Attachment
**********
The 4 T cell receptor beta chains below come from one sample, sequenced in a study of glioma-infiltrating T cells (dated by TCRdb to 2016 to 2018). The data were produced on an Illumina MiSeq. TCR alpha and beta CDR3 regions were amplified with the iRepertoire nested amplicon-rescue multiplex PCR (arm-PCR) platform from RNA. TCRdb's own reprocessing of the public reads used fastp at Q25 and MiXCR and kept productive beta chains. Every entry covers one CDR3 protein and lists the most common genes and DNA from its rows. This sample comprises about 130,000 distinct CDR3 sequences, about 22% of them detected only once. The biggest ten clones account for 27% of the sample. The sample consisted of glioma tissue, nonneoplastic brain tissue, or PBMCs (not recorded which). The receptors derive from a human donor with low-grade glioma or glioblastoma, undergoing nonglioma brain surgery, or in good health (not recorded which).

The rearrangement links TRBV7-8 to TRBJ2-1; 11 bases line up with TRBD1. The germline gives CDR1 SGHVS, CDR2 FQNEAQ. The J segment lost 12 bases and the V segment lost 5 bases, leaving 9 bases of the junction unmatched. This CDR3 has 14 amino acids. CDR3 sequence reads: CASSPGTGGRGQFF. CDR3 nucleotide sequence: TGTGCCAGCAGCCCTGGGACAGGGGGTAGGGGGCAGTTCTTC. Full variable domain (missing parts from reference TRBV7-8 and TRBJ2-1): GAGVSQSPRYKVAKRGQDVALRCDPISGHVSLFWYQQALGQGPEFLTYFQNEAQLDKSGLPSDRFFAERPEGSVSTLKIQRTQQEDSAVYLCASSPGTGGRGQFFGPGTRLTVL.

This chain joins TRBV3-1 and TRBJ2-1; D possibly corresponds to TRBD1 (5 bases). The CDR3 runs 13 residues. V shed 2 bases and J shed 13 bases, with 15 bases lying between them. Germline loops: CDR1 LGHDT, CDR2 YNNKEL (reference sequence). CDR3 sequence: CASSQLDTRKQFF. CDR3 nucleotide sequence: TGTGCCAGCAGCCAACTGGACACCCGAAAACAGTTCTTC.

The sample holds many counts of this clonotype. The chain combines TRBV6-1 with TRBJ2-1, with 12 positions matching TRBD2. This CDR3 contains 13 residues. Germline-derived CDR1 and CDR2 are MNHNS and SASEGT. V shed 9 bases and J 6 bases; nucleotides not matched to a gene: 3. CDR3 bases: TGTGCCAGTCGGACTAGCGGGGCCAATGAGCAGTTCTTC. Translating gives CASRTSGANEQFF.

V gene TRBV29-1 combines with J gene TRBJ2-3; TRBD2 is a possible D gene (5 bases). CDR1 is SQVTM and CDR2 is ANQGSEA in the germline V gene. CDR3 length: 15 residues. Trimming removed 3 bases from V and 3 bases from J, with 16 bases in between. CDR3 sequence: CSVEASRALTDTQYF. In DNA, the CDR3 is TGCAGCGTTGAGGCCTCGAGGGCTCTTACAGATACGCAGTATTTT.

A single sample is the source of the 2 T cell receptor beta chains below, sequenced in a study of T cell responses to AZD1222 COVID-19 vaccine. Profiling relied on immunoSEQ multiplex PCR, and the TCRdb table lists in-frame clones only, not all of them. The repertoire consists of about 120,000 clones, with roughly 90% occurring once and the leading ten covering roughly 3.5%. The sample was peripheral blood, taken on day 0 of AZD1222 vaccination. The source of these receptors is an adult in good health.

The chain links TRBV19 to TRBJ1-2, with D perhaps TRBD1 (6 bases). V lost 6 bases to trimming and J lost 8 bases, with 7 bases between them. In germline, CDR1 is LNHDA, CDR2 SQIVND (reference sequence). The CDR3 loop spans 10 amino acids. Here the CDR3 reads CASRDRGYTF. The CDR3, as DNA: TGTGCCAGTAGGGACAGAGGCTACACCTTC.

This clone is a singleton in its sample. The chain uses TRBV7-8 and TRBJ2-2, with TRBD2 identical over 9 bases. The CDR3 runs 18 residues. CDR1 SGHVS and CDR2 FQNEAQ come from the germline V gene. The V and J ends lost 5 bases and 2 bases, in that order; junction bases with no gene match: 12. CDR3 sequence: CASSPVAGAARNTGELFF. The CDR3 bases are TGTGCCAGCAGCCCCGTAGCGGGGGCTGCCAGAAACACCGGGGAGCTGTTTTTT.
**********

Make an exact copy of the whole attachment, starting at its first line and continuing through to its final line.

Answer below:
The 4 T cell receptor beta chains below come from one sample, sequenced in a study of glioma-infiltrating T cells (dated by TCRdb to 2016 to 2018). The data were produced on an Illumina MiSeq. TCR alpha and beta CDR3 regions were amplified with the iRepertoire nested amplicon-rescue multiplex PCR (arm-PCR) platform from RNA. TCRdb's own reprocessing of the public reads used fastp at Q25 and MiXCR and kept productive beta chains. Every entry covers one CDR3 protein and lists the most common genes and DNA from its rows. This sample comprises about 130,000 distinct CDR3 sequences, about 22% of them detected only once. The biggest ten clones account for 27% of the sample. The sample consisted of glioma tissue, nonneoplastic brain tissue, or PBMCs (not recorded which). The receptors derive from a human donor with low-grade glioma or glioblastoma, undergoing nonglioma brain surgery, or in good health (not recorded which).

The rearrangement links TRBV7-8 to TRBJ2-1; 11 bases line up with TRBD1. The germline gives CDR1 SGHVS, CDR2 FQNEAQ. The J segment lost 12 bases and the V segment lost 5 bases, leaving 9 bases of the junction unmatched. This CDR3 has 14 amino acids. CDR3 sequence reads: CASSPGTGGRGQFF. CDR3 nucleotide sequence: TGTGCCAGCAGCCCTGGGACAGGGGGTAGGGGGCAGTTCTTC. Full variable domain (missing parts from reference TRBV7-8 and TRBJ2-1): GAGVSQSPRYKVAKRGQDVALRCDPISGHVSLFWYQQALGQGPEFLTYFQNEAQLDKSGLPSDRFFAERPEGSVSTLKIQRTQQEDSAVYLCASSPGTGGRGQFFGPGTRLTVL.

This chain joins TRBV3-1 and TRBJ2-1; D possibly corresponds to TRBD1 (5 bases). The CDR3 runs 13 residues. V shed 2 bases and J shed 13 bases, with 15 bases lying between them. Germline loops: CDR1 LGHDT, CDR2 YNNKEL (reference sequence). CDR3 sequence: CASSQLDTRKQFF. CDR3 nucleotide sequence: TGTGCCAGCAGCCAACTGGACACCCGAAAACAGTTCTTC.

The sample holds many counts of this clonotype. The chain combines TRBV6-1 with TRBJ2-1, with 12 positions matching TRBD2. This CDR3 contains 13 residues. Germline-derived CDR1 and CDR2 are MNHNS and SASEGT. V shed 9 bases and J 6 bases; nucleotides not matched to a gene: 3. CDR3 bases: TGTGCCAGTCGGACTAGCGGGGCCAATGAGCAGTTCTTC. Translating gives CASRTSGANEQFF.

V gene TRBV29-1 combines with J gene TRBJ2-3; TRBD2 is a possible D gene (5 bases). CDR1 is SQVTM and CDR2 is ANQGSEA in the germline V gene. CDR3 length: 15 residues. Trimming removed 3 bases from V and 3 bases from J, with 16 bases in between. CDR3 sequence: CSVEASRALTDTQYF. In DNA, the CDR3 is TGCAGCGTTGAGGCCTCGAGGGCTCTTACAGATACGCAGTATTTT.

A single sample is the source of the 2 T cell receptor beta chains below, sequenced in a study of T cell responses to AZD1222 COVID-19 vaccine. Profiling relied on immunoSEQ multiplex PCR, and the TCRdb table lists in-frame clones only, not all of them. The repertoire consists of about 120,000 clones, with roughly 90% occurring once and the leading ten covering roughly 3.5%. The sample was peripheral blood, taken on day 0 of AZD1222 vaccination. The source of these receptors is an adult in good health.

The chain links TRBV19 to TRBJ1-2, with D perhaps TRBD1 (6 bases). V lost 6 bases to trimming and J lost 8 bases, with 7 bases between them. In germline, CDR1 is LNHDA, CDR2 SQIVND (reference sequence). The CDR3 loop spans 10 amino acids. Here the CDR3 reads CASRDRGYTF. The CDR3, as DNA: TGTGCCAGTAGGGACAGAGGCTACACCTTC.

This clone is a singleton in its sample. The chain uses TRBV7-8 and TRBJ2-2, with TRBD2 identical over 9 bases. The CDR3 runs 18 residues. CDR1 SGHVS and CDR2 FQNEAQ come from the germline V gene. The V and J ends lost 5 bases and 2 bases, in that order; junction bases with no gene match: 12. CDR3 sequence: CASSPVAGAARNTGELFF. The CDR3 bases are TGTGCCAGCAGCCCCGTAGCGGGGGCTGCCAGAAACACCGGGGAGCTGTTTTTT.